What we tend forget about changing cultural beliefs is that changes are not always positive. In fact, cultural change tends to follow a cyclical process. Given current trends it appears that the United States and many other western nations are experiencing a decline moral standards. Thus, our ethos often gives credibility to the wrong people.

The Book of Judges in the Old Testament illustrates the cyclical rise and fall of moral standards.  This book takes up the history of Israel following the death of Joshua (see the end of the Book of Joshua).  Instead of continuing the conquest of the Promised Land and driving out the Canaanites and their vile gods as God directed, the Israelites turned away from the Lord. That included taking up the gods of their enemies, the Canaanites. That got the Israelites into big trouble. That is, they became so corrupt God turned His face from them and allowed their enemies to conquer them. Even after they cried out for mercy and God raised up judges to bring them back to Him, after each judge died they soon forgot their lesson, turned away from God, and turned back to the corrupt gods of the Canaanites.

The last part of Judges (chapters 19-21) is the low point in the book. It describes the near extermination of Tribe of Benjamin by the other eleven tribes. The moral state of the Tribe of Benjamin had apparently reached the nadir once achieved by the cities Sodom and Gomorrah. Hence, the other eleven tribes felt compelled to do something. Unfortunately, those tribes had drifted from God too. So they did an extremely poor job of consulting with God. Hence the book ends with this verse.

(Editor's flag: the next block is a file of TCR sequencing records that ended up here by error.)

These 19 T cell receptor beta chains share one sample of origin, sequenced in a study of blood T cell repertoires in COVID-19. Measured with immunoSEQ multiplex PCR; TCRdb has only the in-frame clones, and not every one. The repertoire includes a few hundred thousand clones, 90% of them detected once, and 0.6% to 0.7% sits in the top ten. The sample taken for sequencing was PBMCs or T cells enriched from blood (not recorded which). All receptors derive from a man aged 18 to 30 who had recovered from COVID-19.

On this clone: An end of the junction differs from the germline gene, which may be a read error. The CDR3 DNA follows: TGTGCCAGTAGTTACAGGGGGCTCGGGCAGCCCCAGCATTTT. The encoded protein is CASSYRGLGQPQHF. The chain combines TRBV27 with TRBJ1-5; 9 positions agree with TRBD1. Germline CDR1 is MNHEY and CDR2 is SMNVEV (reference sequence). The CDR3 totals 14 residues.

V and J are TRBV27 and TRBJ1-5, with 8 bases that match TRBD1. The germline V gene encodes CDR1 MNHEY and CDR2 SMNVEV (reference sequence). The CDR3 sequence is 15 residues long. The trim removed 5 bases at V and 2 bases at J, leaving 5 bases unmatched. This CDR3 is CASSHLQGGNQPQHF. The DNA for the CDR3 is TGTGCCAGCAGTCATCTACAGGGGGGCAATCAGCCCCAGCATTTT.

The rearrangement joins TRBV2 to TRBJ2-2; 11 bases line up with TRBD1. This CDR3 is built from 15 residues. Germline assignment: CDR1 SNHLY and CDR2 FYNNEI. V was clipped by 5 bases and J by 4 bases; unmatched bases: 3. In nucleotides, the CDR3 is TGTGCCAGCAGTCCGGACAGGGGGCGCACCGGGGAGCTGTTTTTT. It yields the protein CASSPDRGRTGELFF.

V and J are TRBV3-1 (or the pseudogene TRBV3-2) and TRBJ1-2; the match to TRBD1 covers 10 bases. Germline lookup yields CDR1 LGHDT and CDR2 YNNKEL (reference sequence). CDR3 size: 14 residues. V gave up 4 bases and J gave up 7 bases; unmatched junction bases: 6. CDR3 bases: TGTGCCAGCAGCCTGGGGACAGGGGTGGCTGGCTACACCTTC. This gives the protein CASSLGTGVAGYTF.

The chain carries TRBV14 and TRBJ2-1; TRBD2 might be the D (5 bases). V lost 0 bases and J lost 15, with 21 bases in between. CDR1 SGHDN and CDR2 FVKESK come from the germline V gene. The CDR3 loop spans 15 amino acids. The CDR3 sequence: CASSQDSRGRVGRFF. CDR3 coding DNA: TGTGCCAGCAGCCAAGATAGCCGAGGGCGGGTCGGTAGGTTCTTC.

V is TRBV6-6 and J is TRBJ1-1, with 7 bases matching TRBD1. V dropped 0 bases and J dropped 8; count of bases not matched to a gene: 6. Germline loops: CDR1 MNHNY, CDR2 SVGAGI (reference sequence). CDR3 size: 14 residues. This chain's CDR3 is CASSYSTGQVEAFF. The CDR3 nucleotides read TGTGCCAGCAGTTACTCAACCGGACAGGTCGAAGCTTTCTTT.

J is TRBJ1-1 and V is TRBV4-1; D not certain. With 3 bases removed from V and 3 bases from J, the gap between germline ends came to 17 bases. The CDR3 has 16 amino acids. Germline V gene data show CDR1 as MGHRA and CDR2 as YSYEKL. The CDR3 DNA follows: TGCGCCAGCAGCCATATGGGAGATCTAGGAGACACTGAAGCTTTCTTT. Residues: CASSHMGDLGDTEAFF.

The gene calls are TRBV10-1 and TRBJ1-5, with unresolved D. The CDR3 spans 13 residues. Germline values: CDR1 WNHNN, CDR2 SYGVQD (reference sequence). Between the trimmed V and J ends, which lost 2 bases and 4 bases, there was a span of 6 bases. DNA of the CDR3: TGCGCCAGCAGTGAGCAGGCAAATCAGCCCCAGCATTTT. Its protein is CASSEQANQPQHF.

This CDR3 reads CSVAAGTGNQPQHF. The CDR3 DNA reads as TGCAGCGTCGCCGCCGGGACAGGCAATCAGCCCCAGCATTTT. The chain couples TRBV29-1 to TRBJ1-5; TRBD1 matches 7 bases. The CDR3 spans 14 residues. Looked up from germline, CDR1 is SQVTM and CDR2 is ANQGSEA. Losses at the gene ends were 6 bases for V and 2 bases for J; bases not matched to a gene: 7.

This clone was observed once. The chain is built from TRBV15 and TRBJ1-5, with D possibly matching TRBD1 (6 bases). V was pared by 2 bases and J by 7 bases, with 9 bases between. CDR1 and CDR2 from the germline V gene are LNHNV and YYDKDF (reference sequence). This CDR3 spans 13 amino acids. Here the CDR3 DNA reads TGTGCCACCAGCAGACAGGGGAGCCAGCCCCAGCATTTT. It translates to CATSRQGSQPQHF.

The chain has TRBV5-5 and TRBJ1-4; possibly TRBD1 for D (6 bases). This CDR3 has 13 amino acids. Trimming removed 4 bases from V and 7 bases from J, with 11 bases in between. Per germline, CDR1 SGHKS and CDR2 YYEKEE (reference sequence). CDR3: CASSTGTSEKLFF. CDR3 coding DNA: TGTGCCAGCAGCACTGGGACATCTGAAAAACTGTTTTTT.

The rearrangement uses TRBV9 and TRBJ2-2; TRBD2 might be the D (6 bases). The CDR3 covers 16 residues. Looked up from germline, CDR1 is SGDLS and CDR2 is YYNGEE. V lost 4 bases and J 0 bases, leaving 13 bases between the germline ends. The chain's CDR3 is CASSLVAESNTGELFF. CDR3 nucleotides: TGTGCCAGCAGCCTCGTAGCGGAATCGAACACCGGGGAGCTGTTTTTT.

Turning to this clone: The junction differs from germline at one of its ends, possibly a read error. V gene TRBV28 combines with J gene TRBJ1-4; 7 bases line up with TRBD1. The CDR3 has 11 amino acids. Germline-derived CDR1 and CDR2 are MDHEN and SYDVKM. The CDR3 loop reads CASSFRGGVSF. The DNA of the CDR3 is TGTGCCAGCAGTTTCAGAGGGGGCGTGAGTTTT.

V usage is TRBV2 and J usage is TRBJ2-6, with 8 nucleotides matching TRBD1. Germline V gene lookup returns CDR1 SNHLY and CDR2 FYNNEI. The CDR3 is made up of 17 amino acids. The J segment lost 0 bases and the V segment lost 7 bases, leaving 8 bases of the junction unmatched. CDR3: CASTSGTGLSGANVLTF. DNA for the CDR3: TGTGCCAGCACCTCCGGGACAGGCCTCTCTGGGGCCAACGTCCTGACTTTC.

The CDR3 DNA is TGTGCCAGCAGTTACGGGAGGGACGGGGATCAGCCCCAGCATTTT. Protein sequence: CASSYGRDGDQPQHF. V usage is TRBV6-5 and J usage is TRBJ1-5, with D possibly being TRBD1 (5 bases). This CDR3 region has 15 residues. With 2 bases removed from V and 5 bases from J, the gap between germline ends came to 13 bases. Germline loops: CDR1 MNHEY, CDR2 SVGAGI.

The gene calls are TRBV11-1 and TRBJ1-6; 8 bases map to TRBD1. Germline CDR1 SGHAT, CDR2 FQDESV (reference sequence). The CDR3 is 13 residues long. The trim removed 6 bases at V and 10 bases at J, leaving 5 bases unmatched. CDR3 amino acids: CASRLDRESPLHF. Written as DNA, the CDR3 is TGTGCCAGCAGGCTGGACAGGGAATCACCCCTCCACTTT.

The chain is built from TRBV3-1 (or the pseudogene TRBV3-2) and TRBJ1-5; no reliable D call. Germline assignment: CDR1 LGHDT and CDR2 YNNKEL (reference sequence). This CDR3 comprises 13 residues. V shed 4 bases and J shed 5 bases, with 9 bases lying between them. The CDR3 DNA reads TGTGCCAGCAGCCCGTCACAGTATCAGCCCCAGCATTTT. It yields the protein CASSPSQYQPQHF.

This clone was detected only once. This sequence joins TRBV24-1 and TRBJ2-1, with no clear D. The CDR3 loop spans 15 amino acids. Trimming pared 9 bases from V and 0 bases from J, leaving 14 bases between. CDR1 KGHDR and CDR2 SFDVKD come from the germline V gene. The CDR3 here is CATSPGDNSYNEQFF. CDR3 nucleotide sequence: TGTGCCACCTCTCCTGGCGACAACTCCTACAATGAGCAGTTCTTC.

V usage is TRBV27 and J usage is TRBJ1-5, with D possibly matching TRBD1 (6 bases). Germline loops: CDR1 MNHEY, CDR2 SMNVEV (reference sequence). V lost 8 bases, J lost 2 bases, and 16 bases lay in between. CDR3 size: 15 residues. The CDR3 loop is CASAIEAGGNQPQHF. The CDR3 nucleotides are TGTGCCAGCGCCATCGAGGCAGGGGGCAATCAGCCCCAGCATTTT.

Judges 21:25 New King James Version (NKJV)

25 In those days there was no king in Israel; everyone did what was right in his own eyes.

Some have taken Judges 21:25 to mean that Israel needed a king. However, 1 Samuel 8 makes it clear God disapproved when Israel insisted upon having a king. What the verse is observing is that everyone just did what they thought right. They did not obey either a king or God.

What happens when we discard God and just do what is right in our own eyes? What happens when God is dead to us? For those interested in extra credit, Ravi Zacharias has a couple of sermons that explain.


logos: the rational principle that governs and develops the universe.

We are steadily moving toward what some would call a postchristian society.

A postchristian world is one in which Christianity is no longer the dominant civil religion, but that has gradually assumed values, culture, and worldviews that are not necessarily Christian (and further may not necessarily reflect any world religion’s standpoint, or may represent a combination of either several religions or none). Post-Christian tends to refer to the loss of Christianity’s monopoly, if not its followers, in historically Christian societies. Postchristian societies can be found across the global North – for example, though the 2005 Eurobarameter survey indicated that the majority of Europeans hold some form of belief in a higher power, fewer point explicitly to the Christian God. (from here)